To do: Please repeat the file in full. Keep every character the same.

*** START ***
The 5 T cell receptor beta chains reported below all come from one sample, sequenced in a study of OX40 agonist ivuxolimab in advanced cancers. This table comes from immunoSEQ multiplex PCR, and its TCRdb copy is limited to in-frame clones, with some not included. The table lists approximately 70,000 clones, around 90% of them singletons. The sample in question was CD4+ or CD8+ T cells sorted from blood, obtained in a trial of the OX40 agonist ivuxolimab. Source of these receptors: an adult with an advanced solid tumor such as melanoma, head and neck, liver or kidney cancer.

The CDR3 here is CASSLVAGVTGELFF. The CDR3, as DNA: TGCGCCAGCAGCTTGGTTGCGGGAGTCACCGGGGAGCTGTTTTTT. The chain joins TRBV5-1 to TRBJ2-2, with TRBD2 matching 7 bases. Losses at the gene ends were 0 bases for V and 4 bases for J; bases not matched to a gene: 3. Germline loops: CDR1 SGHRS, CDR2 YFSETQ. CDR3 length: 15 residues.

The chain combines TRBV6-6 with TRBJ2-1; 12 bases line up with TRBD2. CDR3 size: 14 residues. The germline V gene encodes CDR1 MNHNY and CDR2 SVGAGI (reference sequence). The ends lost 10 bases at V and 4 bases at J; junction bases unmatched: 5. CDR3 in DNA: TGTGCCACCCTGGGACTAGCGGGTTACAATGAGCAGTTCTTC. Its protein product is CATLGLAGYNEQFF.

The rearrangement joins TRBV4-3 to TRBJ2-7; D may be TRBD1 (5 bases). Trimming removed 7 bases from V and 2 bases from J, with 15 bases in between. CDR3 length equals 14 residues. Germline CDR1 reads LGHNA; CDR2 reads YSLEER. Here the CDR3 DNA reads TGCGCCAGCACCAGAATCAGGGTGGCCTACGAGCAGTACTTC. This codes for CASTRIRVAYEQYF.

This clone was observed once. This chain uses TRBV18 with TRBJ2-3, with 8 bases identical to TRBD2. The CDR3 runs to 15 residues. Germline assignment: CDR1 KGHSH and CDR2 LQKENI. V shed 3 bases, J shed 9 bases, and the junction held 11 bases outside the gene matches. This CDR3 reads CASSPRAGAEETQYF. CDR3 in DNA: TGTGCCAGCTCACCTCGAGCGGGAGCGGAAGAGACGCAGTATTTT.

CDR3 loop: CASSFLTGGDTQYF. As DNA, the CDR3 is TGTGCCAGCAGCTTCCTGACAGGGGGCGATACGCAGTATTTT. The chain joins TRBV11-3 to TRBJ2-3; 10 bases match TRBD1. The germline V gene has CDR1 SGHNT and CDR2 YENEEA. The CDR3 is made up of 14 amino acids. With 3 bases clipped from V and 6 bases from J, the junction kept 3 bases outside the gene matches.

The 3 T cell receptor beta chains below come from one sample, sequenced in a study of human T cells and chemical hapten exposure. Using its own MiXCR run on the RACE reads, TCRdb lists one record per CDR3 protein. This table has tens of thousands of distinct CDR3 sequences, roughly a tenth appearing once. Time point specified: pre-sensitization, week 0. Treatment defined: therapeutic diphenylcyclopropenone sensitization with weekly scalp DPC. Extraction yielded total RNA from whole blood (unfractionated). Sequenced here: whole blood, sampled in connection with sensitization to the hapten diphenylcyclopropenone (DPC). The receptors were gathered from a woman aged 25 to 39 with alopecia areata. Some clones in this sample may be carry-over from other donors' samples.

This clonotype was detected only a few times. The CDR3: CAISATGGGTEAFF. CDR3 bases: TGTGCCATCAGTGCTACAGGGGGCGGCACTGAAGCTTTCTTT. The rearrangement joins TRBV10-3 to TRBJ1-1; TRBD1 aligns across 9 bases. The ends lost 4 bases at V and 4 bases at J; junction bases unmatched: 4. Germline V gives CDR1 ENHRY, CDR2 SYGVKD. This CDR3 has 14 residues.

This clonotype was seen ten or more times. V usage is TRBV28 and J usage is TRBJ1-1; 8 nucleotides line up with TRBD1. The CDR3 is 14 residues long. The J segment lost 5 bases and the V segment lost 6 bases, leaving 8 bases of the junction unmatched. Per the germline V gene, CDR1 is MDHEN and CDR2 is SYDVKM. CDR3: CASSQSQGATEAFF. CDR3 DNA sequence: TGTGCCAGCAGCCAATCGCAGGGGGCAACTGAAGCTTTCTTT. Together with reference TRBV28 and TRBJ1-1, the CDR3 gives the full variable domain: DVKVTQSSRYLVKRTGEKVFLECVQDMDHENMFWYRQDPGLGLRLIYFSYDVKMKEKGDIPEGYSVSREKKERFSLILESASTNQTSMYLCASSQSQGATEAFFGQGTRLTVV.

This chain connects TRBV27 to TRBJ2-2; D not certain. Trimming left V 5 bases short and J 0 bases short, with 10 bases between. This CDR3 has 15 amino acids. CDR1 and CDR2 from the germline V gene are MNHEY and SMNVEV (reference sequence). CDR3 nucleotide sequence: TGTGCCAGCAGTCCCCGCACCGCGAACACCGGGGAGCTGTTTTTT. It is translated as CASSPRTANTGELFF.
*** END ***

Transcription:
The 5 T cell receptor beta chains reported below all come from one sample, sequenced in a study of OX40 agonist ivuxolimab in advanced cancers. This table comes from immunoSEQ multiplex PCR, and its TCRdb copy is limited to in-frame clones, with some not included. The table lists approximately 70,000 clones, around 90% of them singletons. The sample in question was CD4+ or CD8+ T cells sorted from blood, obtained in a trial of the OX40 agonist ivuxolimab. Source of these receptors: an adult with an advanced solid tumor such as melanoma, head and neck, liver or kidney cancer.

The CDR3 here is CASSLVAGVTGELFF. The CDR3, as DNA: TGCGCCAGCAGCTTGGTTGCGGGAGTCACCGGGGAGCTGTTTTTT. The chain joins TRBV5-1 to TRBJ2-2, with TRBD2 matching 7 bases. Losses at the gene ends were 0 bases for V and 4 bases for J; bases not matched to a gene: 3. Germline loops: CDR1 SGHRS, CDR2 YFSETQ. CDR3 length: 15 residues.

The chain combines TRBV6-6 with TRBJ2-1; 12 bases line up with TRBD2. CDR3 size: 14 residues. The germline V gene encodes CDR1 MNHNY and CDR2 SVGAGI (reference sequence). The ends lost 10 bases at V and 4 bases at J; junction bases unmatched: 5. CDR3 in DNA: TGTGCCACCCTGGGACTAGCGGGTTACAATGAGCAGTTCTTC. Its protein product is CATLGLAGYNEQFF.

The rearrangement joins TRBV4-3 to TRBJ2-7; D may be TRBD1 (5 bases). Trimming removed 7 bases from V and 2 bases from J, with 15 bases in between. CDR3 length equals 14 residues. Germline CDR1 reads LGHNA; CDR2 reads YSLEER. Here the CDR3 DNA reads TGCGCCAGCACCAGAATCAGGGTGGCCTACGAGCAGTACTTC. This codes for CASTRIRVAYEQYF.

This clone was observed once. This chain uses TRBV18 with TRBJ2-3, with 8 bases identical to TRBD2. The CDR3 runs to 15 residues. Germline assignment: CDR1 KGHSH and CDR2 LQKENI. V shed 3 bases, J shed 9 bases, and the junction held 11 bases outside the gene matches. This CDR3 reads CASSPRAGAEETQYF. CDR3 in DNA: TGTGCCAGCTCACCTCGAGCGGGAGCGGAAGAGACGCAGTATTTT.

CDR3 loop: CASSFLTGGDTQYF. As DNA, the CDR3 is TGTGCCAGCAGCTTCCTGACAGGGGGCGATACGCAGTATTTT. The chain joins TRBV11-3 to TRBJ2-3; 10 bases match TRBD1. The germline V gene has CDR1 SGHNT and CDR2 YENEEA. The CDR3 is made up of 14 amino acids. With 3 bases clipped from V and 6 bases from J, the junction kept 3 bases outside the gene matches.

The 3 T cell receptor beta chains below come from one sample, sequenced in a study of human T cells and chemical hapten exposure. Using its own MiXCR run on the RACE reads, TCRdb lists one record per CDR3 protein. This table has tens of thousands of distinct CDR3 sequences, roughly a tenth appearing once. Time point specified: pre-sensitization, week 0. Treatment defined: therapeutic diphenylcyclopropenone sensitization with weekly scalp DPC. Extraction yielded total RNA from whole blood (unfractionated). Sequenced here: whole blood, sampled in connection with sensitization to the hapten diphenylcyclopropenone (DPC). The receptors were gathered from a woman aged 25 to 39 with alopecia areata. Some clones in this sample may be carry-over from other donors' samples.

This clonotype was detected only a few times. The CDR3: CAISATGGGTEAFF. CDR3 bases: TGTGCCATCAGTGCTACAGGGGGCGGCACTGAAGCTTTCTTT. The rearrangement joins TRBV10-3 to TRBJ1-1; TRBD1 aligns across 9 bases. The ends lost 4 bases at V and 4 bases at J; junction bases unmatched: 4. Germline V gives CDR1 ENHRY, CDR2 SYGVKD. This CDR3 has 14 residues.

This clonotype was seen ten or more times. V usage is TRBV28 and J usage is TRBJ1-1; 8 nucleotides line up with TRBD1. The CDR3 is 14 residues long. The J segment lost 5 bases and the V segment lost 6 bases, leaving 8 bases of the junction unmatched. Per the germline V gene, CDR1 is MDHEN and CDR2 is SYDVKM. CDR3: CASSQSQGATEAFF. CDR3 DNA sequence: TGTGCCAGCAGCCAATCGCAGGGGGCAACTGAAGCTTTCTTT. Together with reference TRBV28 and TRBJ1-1, the CDR3 gives the full variable domain: DVKVTQSSRYLVKRTGEKVFLECVQDMDHENMFWYRQDPGLGLRLIYFSYDVKMKEKGDIPEGYSVSREKKERFSLILESASTNQTSMYLCASSQSQGATEAFFGQGTRLTVV.

This chain connects TRBV27 to TRBJ2-2; D not certain. Trimming left V 5 bases short and J 0 bases short, with 10 bases between. This CDR3 has 15 amino acids. CDR1 and CDR2 from the germline V gene are MNHEY and SMNVEV (reference sequence). CDR3 nucleotide sequence: TGTGCCAGCAGTCCCCGCACCGCGAACACCGGGGAGCTGTTTTTT. It is translated as CASSPRTANTGELFF.